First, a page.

Fifth-generation aircraft share bi-directional data in military IoT first

Harry Lye 15 December 2020 (Last Updated December 15th, 2020 17:34)

The US Air Force (USAF) has announced it successfully shared data between F-35Bs, F-35As, and F-22 Raptors using the ‘gatewayONE’ communications device.

Fifth-generation aircraft share bi-directional data in military IoT first
A US Air Force F-22 Raptor and F-35A Lightning II fly in formation with the XQ-58A Valkyrie low-cost unmanned aerial vehicle over the US Army Yuma Proving Ground testing range. Image: US Air Force.

The US Air Force (USAF) has announced it successfully shared data between F-35Bs, F-35As, and F-22 Raptors using the ‘gatewayONE’ communications device.

The stealth fighter jets use different digital ‘languages’ meaning the jets are limited to communicating with each other and command and control centres through legacy tactical data connections.

During the tests, the jets were able to share ‘actionable operational data’ in their native languages through multiple sources for the first time. The test was conducted as part of the USAF’s push to develop the Advanced Battle Management System or ABMS, which has been dubbed the ‘Internet of Military Things’.

The F-35 uses the Multifunctional Advanced Data Link (MADL) and the F-22 uses the Intra-Flight Data Link system. Using the ‘gatewayONE’ payload data can be translated between the two sources and during the tests directly pushed data to the cockpits of the aircraft rather than via a ground operations centre or tactical node.

During the test flights on 9 December, an ‘attritableONE’ XQ-58A Valkyrie uncrewed aerial vehicle (UAV) fitted with the gatewayONE payload, during the flight the UAV also conducted a first semi-autonomous flight alongside the F-35 and F-22.

During tests, nine out of 18 objectives were achieved. Shortly after takeoff, however, the Valkyrie’s communications payload lost connectivity, meaning some targets could not be met.

During the test, the position of each aircraft in the formation was transmitted through gatewayONE, which would allow battle managers to control operations better. The system also allowed ground controllers to pass cues to and from the two aircraft platforms and allowed a cue to be passed from the F-35A to F-22 Raptor in another first.

Bi-directional data was translated between the two aircraft into their native languages and then displayed ‘organically’ on the respective aircraft’s cockpit systems.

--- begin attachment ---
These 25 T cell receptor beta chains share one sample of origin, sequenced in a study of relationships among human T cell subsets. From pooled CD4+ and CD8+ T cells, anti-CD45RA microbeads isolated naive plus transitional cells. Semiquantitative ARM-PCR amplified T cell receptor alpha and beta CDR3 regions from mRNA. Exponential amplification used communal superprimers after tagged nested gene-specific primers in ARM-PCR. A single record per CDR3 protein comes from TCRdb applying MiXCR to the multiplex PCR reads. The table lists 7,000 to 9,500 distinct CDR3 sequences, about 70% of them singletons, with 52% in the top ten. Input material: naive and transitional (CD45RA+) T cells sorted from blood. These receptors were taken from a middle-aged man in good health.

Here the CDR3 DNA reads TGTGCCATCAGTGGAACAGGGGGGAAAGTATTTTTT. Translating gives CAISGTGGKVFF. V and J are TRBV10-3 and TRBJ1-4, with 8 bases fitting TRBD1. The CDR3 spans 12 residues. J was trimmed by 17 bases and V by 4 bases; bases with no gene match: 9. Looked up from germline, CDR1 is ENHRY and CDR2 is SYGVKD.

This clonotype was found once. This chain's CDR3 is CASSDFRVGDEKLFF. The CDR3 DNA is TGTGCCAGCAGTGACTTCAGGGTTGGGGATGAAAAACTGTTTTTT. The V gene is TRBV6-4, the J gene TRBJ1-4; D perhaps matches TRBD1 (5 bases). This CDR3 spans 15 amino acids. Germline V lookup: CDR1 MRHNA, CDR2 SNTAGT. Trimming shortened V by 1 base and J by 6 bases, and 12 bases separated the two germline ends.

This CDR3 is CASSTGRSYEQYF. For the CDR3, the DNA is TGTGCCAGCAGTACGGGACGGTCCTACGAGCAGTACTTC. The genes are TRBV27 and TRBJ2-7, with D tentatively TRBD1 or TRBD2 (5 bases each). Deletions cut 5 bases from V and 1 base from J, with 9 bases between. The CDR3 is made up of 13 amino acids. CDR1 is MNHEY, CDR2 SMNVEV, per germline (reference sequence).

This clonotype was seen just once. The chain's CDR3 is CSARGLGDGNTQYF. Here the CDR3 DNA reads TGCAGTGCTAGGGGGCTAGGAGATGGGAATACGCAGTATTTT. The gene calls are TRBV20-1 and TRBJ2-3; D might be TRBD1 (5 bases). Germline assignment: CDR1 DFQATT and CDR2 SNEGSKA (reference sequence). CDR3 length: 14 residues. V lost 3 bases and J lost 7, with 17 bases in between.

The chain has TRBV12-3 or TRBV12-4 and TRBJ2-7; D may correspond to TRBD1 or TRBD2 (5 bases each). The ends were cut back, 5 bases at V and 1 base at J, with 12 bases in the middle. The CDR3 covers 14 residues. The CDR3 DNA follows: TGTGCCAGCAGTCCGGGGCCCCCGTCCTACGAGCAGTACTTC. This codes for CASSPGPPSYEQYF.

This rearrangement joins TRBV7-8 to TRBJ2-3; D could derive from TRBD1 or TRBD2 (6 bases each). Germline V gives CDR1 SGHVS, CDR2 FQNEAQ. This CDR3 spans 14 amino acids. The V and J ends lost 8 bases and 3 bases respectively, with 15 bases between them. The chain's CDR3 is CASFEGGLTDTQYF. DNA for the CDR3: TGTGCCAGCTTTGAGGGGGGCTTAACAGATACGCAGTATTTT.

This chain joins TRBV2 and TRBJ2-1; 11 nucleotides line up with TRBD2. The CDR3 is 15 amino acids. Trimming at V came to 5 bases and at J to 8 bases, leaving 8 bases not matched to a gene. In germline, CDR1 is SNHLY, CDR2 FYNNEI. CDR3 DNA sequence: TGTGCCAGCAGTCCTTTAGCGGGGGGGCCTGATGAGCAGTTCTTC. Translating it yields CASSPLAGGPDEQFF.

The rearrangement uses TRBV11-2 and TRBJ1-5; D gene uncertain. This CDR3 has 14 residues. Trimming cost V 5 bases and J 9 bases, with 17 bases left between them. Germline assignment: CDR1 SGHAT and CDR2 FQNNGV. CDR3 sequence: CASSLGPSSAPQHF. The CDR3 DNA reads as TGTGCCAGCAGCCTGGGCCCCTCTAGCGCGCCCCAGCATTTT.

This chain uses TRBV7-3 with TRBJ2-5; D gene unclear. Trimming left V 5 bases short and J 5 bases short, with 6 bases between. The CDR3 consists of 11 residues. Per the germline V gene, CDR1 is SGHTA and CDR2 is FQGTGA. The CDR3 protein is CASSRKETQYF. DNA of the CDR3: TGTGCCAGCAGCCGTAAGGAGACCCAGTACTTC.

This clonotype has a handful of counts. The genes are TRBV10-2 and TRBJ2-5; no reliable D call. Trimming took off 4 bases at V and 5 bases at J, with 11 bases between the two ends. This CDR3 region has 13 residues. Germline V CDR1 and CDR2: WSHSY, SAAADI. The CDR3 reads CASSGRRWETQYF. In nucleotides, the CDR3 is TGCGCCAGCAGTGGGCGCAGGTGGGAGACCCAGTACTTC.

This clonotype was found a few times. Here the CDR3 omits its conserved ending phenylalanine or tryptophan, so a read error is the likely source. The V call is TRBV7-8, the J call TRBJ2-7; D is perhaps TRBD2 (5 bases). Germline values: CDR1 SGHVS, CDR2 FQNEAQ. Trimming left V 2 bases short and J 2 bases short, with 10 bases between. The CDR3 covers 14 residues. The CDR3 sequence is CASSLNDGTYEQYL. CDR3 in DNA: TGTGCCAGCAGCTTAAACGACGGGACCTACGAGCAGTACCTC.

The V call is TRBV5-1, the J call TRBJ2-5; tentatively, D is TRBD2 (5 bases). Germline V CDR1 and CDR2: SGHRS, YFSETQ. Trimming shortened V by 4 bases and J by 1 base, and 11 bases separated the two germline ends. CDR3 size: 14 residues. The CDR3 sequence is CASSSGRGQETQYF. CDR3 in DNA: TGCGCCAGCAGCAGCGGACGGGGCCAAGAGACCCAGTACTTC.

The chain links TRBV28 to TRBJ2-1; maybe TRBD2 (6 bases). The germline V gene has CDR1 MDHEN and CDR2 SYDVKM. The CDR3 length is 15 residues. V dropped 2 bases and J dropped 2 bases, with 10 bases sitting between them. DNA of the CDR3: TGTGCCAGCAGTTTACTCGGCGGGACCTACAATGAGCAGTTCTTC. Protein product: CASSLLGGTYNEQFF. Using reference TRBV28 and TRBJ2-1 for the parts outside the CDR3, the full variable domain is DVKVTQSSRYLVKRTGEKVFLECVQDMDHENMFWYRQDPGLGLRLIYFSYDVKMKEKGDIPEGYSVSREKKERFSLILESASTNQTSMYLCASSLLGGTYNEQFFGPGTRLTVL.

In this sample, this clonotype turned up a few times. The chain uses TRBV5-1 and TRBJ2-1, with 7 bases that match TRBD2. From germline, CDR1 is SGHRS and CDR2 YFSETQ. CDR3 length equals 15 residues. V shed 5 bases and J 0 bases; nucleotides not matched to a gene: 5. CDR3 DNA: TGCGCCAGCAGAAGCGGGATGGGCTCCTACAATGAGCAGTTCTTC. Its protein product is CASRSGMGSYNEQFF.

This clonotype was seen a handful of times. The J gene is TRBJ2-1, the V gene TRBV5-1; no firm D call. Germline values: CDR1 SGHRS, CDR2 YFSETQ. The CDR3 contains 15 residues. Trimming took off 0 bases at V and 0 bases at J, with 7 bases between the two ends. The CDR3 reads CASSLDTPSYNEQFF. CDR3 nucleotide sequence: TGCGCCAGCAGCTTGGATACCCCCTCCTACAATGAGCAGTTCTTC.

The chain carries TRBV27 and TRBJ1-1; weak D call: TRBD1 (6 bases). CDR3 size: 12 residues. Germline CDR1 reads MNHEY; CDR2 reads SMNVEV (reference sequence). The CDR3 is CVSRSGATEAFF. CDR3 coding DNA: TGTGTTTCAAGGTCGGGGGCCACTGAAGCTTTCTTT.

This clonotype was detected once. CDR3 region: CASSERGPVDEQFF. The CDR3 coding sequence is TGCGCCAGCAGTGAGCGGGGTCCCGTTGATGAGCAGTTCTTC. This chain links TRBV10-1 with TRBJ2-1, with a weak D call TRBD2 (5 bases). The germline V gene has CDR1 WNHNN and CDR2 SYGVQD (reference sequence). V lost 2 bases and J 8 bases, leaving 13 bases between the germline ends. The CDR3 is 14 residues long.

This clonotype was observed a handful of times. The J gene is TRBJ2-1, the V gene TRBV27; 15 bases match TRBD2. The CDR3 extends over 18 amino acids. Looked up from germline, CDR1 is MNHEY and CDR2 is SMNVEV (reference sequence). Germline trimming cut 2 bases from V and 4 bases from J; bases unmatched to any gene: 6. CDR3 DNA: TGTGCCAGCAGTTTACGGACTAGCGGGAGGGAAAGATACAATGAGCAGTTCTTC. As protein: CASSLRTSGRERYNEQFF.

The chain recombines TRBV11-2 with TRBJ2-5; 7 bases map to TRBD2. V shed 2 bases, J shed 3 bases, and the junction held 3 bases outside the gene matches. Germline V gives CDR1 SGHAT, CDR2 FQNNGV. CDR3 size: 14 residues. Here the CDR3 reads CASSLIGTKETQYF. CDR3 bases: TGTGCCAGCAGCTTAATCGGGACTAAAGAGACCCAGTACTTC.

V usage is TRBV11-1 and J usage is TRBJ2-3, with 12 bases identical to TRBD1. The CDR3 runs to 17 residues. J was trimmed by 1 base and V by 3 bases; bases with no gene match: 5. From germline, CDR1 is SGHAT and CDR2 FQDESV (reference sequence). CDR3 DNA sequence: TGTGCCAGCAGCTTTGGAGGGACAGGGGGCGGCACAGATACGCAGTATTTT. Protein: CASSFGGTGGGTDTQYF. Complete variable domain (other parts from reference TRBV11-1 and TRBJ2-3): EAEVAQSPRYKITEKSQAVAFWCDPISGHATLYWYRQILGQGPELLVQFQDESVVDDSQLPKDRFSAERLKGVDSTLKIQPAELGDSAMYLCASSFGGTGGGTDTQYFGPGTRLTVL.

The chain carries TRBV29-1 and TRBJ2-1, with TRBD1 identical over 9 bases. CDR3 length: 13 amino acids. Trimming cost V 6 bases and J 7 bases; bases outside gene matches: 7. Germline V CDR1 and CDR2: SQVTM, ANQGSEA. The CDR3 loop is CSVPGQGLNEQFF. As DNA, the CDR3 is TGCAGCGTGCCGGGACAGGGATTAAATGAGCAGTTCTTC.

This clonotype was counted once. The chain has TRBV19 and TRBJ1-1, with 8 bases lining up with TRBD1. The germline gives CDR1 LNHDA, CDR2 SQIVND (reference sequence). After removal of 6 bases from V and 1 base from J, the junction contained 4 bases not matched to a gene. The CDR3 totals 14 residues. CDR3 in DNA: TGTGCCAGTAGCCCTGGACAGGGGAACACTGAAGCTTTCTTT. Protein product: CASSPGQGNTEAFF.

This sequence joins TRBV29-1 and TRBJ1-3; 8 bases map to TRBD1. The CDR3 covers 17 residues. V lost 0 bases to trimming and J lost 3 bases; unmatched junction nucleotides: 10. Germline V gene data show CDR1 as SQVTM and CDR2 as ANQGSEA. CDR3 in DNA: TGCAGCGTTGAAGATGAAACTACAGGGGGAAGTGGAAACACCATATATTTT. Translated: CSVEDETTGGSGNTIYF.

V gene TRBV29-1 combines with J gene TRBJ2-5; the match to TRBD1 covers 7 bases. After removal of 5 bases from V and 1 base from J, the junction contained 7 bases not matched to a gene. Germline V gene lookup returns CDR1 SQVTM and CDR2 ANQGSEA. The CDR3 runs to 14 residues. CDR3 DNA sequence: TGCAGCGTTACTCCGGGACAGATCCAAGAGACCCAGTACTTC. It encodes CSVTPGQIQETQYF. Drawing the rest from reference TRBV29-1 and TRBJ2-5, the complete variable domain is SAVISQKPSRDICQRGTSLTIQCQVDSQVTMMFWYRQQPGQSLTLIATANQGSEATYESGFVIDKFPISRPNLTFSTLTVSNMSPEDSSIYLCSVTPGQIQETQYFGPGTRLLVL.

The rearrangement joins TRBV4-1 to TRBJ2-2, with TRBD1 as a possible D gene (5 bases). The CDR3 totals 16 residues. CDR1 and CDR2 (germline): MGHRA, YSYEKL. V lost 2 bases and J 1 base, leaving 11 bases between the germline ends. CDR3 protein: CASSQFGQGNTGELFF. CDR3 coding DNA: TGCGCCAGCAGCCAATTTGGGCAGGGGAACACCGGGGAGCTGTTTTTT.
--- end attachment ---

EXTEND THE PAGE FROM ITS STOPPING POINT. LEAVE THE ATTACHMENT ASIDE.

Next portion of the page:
Air Force Lifecycle Management Center (AFLMC) gatewayONE programme manager Lieutenant Colonel Kate Stowe said: “Testing is all about pushing the limits of what’s possible, finding out where the toughest challenges are, and adapting creative solutions to overcoming difficult problem sets.

“The real win of the day was seeing the gatewayONE establish a secure two-way translational data path across multiple platforms and multiple domains. That’s the stuff ABMS is all about.”

ABMS is the USAF’s attempt to develop a so-called ‘Internet of Military Things’ and is part of the US Military’s overall push to connect all of its sensors and shooters through Joint All-Domain Command and Control (JADC2) system.

59th Test and Evaluation Squadron F-35 pilot Lieutenant Colonel Eric Wright said: “The gatewayONE payload really showed what’s possible and helped us take a big step towards achieving (Joint All-Domain Command and Control).

 

“This critical capability provides additional connections between our advanced fighters and other forces and battle managers across all domains. The future is promising, and gatewayONE will allow the F-22 and F-35 to connect to and feed data sources they’ve never before accessed. Those future connections will bring additional battlefield awareness into the cockpit and enable integrated fires across U.S. forces.”

Additional tests saw a communications pathway established between a KC-46 Pegasus tanker and a ground node using commercial internet standards and the transmission of full-motion video to a ground controller from a Marine Corps F-35B.

The Air and Space Force’s chief architect Preston Dunlap said: “If fifth-generation platforms are going to be quarterbacks of a joint-penetrating team, we have to be able to communicate with those quarterbacks in an operationally relevant manner and enable data sharing between them, to them, and from them.

“For years people said it couldn’t be done. Today the team turned another page toward making the impossible possible,”

Dunlap added: “In just 12 months, the team has opened the door to a world where we can put the power of an operations centre into the cockpit at the tactical edge.”